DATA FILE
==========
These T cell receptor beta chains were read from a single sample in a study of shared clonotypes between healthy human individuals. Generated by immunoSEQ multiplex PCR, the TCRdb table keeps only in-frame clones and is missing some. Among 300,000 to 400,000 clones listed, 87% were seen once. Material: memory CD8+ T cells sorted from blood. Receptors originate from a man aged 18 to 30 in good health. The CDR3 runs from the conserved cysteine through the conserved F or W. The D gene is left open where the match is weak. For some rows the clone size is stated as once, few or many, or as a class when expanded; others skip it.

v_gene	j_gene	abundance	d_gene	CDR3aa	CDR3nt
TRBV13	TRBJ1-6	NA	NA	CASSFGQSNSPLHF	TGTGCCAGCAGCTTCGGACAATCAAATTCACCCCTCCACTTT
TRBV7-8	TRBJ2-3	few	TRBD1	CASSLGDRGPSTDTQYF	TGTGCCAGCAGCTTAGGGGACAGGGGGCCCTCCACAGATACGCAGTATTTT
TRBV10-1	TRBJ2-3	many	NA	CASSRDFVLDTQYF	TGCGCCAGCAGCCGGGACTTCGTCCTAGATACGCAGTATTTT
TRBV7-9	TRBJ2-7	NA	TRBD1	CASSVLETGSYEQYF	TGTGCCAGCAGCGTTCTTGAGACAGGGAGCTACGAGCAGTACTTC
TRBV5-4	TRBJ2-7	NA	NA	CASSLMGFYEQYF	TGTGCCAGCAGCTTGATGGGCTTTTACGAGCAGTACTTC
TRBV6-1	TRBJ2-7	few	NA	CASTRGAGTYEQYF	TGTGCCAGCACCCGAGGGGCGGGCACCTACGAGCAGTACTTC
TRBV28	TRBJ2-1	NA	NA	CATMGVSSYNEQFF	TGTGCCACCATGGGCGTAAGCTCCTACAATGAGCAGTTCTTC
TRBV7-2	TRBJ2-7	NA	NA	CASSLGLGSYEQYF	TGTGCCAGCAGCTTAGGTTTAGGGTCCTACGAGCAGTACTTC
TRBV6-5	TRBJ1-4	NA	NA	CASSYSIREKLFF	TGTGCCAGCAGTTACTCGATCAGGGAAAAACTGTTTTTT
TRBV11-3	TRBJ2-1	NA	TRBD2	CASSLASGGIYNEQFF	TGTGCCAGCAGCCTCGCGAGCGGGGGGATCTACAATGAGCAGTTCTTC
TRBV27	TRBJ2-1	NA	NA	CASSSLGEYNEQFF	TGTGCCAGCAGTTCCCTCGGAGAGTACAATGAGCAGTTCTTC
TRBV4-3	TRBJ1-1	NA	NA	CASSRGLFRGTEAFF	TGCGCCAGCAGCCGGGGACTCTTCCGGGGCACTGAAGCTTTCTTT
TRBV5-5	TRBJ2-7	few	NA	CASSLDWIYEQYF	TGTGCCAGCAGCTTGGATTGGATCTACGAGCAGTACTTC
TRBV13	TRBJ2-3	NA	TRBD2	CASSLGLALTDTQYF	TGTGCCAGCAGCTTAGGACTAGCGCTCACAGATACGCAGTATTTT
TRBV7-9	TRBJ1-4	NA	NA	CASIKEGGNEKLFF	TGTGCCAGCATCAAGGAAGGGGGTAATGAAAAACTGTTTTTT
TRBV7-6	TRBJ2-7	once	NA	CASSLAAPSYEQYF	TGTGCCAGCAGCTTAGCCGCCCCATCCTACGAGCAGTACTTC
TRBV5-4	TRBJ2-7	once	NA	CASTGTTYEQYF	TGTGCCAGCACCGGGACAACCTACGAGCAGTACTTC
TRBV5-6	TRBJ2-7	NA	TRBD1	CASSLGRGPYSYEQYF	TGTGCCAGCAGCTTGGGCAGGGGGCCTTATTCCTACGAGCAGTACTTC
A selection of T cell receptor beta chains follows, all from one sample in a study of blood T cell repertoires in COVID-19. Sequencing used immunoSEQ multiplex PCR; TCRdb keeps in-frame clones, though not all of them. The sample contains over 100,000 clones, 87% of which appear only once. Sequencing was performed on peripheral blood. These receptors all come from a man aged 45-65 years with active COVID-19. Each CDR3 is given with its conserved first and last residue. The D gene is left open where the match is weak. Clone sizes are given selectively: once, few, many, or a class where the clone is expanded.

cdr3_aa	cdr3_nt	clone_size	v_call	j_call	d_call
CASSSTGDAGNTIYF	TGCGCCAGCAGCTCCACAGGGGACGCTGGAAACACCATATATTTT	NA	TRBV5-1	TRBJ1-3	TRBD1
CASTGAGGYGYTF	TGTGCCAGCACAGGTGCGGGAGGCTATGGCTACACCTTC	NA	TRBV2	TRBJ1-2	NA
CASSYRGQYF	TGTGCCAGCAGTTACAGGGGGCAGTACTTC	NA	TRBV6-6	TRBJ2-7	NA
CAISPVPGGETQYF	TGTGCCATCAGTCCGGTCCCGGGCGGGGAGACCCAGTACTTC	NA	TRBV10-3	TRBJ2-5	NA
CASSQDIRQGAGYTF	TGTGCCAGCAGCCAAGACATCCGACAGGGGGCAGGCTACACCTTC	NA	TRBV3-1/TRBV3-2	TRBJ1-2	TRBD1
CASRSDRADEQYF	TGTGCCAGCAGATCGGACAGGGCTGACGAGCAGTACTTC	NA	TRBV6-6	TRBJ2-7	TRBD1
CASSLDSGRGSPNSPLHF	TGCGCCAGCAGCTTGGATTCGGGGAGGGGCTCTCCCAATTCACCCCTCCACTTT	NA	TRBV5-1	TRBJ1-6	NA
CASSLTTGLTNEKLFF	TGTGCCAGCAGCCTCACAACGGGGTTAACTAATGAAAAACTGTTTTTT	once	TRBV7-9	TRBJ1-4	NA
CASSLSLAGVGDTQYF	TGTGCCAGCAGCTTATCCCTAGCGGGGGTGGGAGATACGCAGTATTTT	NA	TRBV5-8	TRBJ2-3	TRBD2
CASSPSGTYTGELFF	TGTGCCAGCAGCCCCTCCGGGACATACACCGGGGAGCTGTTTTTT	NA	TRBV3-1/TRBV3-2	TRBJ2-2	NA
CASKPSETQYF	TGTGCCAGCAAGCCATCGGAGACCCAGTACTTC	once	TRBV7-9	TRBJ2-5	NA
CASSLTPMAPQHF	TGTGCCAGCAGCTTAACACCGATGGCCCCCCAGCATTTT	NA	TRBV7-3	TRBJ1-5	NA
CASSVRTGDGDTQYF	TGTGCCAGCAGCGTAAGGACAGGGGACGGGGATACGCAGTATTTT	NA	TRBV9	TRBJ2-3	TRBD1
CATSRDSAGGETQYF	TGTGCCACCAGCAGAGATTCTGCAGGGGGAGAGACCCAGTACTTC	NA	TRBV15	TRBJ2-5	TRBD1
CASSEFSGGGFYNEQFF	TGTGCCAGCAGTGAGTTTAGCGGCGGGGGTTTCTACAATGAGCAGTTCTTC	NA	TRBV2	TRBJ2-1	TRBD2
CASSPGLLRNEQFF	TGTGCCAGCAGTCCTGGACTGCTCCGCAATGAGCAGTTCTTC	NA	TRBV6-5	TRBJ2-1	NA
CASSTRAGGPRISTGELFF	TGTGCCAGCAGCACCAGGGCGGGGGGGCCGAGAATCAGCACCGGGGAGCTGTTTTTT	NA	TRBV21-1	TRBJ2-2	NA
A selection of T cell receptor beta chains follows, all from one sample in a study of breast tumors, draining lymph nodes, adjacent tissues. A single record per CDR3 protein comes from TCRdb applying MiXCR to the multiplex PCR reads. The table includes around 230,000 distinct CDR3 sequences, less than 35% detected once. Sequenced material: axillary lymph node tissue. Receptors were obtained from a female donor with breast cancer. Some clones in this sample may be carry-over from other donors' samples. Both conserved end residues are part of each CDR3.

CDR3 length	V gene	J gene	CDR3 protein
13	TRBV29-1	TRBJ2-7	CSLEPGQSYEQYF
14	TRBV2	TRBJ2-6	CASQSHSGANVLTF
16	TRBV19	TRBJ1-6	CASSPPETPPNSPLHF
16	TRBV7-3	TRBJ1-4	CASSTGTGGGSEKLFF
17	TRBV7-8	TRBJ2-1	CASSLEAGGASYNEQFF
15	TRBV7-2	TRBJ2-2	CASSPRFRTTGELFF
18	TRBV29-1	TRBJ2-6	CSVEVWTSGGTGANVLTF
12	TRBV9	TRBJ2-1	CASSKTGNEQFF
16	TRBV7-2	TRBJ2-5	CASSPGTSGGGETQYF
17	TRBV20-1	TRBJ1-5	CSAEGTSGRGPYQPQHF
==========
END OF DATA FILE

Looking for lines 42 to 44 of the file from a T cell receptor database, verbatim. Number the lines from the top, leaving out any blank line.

13	TRBV29-1	TRBJ2-7	CSLEPGQSYEQYF
14	TRBV2	TRBJ2-6	CASQSHSGANVLTF
16	TRBV19	TRBJ1-6	CASSPPETPPNSPLHF